Genetically Modified Corn Proposition 37 GMODespite significant popular support for the labeling of genetically modified foods in recent polls, when it came time to vote on election day, Californians rejected Proposition 37, which would have required businesses to label products containing genetically modified organisms, or GMOs.

Proponents of Proposition 37 argued that the labeling requirements would provide consumers with valuable information that would allow them to make better purchasing decisions. Opponents countered that labels would mislead consumers by creating the impression that GMOs are harmful to human health.

Many attribute the loss to a multimillion-dollar advertising campaign against the proposition funded largely by agriculture and food companies like Monsanto (MON), PepsiCo (PEP), Coca-Cola (KO), Kraft (KRFT), and Kellogg (K). Opponents of Proposition 37 raised at least $45 million to affect voter sentiment, while supporters of the proposed law -- mostly consumer advocacy groups -- raised only about $8 million.

Was it a fair fight?

Prop 37 advocates complain that their defeat wasn't merely due to being outspent, but also due to opponents using deceptive marketing practices to shift public opinion. One example called out was a mailing to state residents which used the FDA logo and a quote saying, "The US Food and Drug Administration says a labeling policy like Prop 37 would be 'inherently misleading.'" FDA spokesperson Morgan Liscinsky later pointed out that the FDA did not make this statement or express any opinion on the proposed legislation.

Valuable Tool or Unnecessary Information?

If Prop 37 had passed, the law would have forbidden food companies from labeling foods with GMO ingredients as "natural," "naturally made," "naturally grown," or "all natural." Businesses would have had to label raw GMO produce as "genetically engineered," and to label all processed foods containing GMOs as "partially produced with genetic engineering," or "may be partially produced with genetic engineering."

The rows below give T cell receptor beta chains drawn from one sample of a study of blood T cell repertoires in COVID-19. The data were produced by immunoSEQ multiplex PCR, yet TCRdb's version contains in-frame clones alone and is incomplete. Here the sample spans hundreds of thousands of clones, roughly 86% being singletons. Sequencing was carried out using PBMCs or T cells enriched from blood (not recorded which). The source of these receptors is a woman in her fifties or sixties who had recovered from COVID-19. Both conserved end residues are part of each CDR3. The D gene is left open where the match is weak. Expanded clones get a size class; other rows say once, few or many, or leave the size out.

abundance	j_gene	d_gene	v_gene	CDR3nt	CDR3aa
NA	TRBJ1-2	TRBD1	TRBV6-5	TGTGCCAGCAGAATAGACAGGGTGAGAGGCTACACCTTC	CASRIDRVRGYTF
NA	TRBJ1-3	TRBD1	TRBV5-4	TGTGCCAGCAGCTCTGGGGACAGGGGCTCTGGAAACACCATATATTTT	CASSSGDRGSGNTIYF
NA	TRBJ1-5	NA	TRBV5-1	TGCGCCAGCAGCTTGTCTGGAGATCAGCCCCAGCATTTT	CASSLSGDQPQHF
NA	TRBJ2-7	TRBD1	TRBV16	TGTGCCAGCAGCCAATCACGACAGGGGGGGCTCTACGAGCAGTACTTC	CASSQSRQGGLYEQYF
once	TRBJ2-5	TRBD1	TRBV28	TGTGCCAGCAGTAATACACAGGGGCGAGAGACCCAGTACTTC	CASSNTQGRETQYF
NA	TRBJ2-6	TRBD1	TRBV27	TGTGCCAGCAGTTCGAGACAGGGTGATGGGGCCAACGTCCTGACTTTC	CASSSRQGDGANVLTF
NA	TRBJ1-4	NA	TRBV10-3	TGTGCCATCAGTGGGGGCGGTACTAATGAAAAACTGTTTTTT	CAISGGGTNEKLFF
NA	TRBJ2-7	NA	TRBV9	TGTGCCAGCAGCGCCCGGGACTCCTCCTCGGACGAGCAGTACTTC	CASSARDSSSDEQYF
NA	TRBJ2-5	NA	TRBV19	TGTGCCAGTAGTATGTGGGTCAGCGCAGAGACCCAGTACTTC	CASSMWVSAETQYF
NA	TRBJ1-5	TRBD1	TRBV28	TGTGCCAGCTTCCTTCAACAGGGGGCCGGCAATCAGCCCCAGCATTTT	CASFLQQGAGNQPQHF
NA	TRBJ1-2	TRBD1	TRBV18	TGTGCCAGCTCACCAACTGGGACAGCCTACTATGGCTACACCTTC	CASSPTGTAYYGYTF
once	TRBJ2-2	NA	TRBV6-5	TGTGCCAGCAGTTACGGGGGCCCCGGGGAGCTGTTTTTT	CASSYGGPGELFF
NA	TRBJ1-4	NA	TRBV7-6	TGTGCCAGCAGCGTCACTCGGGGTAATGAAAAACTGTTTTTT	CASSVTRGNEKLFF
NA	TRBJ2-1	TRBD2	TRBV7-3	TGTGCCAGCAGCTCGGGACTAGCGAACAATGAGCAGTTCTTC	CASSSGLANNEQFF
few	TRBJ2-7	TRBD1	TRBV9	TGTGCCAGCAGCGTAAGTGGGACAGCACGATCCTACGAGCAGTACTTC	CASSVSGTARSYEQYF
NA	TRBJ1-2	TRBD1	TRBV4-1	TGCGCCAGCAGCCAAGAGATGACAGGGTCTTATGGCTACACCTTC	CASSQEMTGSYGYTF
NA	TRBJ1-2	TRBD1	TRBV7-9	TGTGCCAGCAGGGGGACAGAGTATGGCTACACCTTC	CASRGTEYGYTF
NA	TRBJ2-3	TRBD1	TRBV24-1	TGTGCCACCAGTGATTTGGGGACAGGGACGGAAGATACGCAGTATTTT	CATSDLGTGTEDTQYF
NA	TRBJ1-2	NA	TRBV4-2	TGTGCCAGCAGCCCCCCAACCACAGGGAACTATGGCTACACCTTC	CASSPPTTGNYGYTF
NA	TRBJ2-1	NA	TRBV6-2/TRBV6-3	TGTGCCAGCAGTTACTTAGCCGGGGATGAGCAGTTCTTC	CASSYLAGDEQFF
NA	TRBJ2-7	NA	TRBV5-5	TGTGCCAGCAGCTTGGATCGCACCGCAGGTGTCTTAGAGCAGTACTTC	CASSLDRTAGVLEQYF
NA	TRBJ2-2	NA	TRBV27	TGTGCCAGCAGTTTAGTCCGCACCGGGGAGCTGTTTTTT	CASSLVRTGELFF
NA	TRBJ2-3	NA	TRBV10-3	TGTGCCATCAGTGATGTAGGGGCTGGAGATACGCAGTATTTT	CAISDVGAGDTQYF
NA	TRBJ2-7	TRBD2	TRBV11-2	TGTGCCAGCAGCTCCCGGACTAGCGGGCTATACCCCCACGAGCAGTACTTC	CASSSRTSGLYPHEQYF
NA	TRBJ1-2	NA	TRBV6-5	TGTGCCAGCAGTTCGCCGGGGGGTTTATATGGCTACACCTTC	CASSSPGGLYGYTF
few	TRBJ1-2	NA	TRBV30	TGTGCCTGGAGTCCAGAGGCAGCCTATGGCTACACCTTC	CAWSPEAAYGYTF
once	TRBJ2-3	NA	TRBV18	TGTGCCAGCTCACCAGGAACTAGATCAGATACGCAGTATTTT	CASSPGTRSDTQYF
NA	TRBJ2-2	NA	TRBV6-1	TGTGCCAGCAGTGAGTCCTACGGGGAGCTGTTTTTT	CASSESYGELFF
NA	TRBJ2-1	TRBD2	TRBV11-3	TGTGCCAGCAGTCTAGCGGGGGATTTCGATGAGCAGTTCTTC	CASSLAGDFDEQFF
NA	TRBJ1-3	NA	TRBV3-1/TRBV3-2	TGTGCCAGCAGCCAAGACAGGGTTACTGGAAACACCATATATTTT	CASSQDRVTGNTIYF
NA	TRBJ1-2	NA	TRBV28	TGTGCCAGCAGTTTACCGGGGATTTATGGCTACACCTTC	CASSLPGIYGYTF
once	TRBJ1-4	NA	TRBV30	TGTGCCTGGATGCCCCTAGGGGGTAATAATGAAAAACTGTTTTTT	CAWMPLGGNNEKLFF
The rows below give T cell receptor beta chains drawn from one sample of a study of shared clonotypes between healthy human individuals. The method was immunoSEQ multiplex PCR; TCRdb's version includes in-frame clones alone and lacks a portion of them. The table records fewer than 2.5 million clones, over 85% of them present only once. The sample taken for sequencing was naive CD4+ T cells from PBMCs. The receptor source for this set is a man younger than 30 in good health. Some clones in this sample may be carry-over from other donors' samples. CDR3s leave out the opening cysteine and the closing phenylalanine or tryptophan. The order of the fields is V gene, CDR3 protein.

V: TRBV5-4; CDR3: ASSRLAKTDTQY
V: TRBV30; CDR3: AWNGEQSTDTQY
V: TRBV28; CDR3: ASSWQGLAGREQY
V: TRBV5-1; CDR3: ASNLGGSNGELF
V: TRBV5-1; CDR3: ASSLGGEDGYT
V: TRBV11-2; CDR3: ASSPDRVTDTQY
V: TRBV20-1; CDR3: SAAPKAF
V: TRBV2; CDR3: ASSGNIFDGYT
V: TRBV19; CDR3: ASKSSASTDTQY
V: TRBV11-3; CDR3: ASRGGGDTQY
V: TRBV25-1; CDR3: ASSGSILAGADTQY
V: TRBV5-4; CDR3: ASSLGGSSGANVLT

The law also would have empowered consumers to stand up to companies that label their products inaccurately by making it possible for them to win lawsuits against food companies without having to prove specific damages resulting from the labeling violation.

While Big Ag argued that studies haven't shown GMOs are harmful to human health, Prop 37 advocates point out that most industry-funded studies last only 90 days. And although the Food and Drug Administration has deemed GMOs safe for human consumption, proponents worry that the FDA doesn't actually test these foods before they go to market, and so they don't have sufficient evidence to declare these goods safe.

Other advocates argue that even if GMOs are safe to eat, mandatory labeling would provide valuable information for consumers who worry about the sustainability of GMO farming, and its potential to breed "superbugs."

The fight over Prop 37 isn't just a California issue: Opponents were worried the law would set a precedent for the rest of the country to pick up the anti-GMO torch. In fact, about 93% of the money raised to turn voters against the law came from outside the state.

Advocates in Washington state, Connecticut, and Vermont are pushing to require labeling in their own states. Others are trying to utilize the national awareness arising from California's campaign to gain signatures on a petition asking the FDA to require labeling of GMO foods nationally.

Do you think Prop 37's requirements would have been good for consumers? Would you like your home state to push for similar legislation? Chime in below!

Motley Fool contributor M. Joy Hayes, Ph.D., is the Principal at ethics consulting firm Courageous Ethics. She doesn't own shares of any of the companies mentioned. Follow @JoyofEthics on Twitter.





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42 Comments

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jeff

Ads opposing Prop 37 made it sound like the required labeling of GMOs would increase our grocery bill, force farmers out of business, and that the labeling would be somewhat arbitrary and totally unfair. For example they said that beef would require no label, but that dog food would. Using their vast financial resources, opponents mislead and confused the public. This outrageous to read here that an opposing ad falsely used the FDA's logo. It seems like there should be some accountability for the false ads.

November 30 2012 at 11:20 PM Report abuse rate up rate down Reply
freethedems2012

It is healthiest to grow your own food. Period.

November 19 2012 at 4:11 PM Report abuse rate up rate down Reply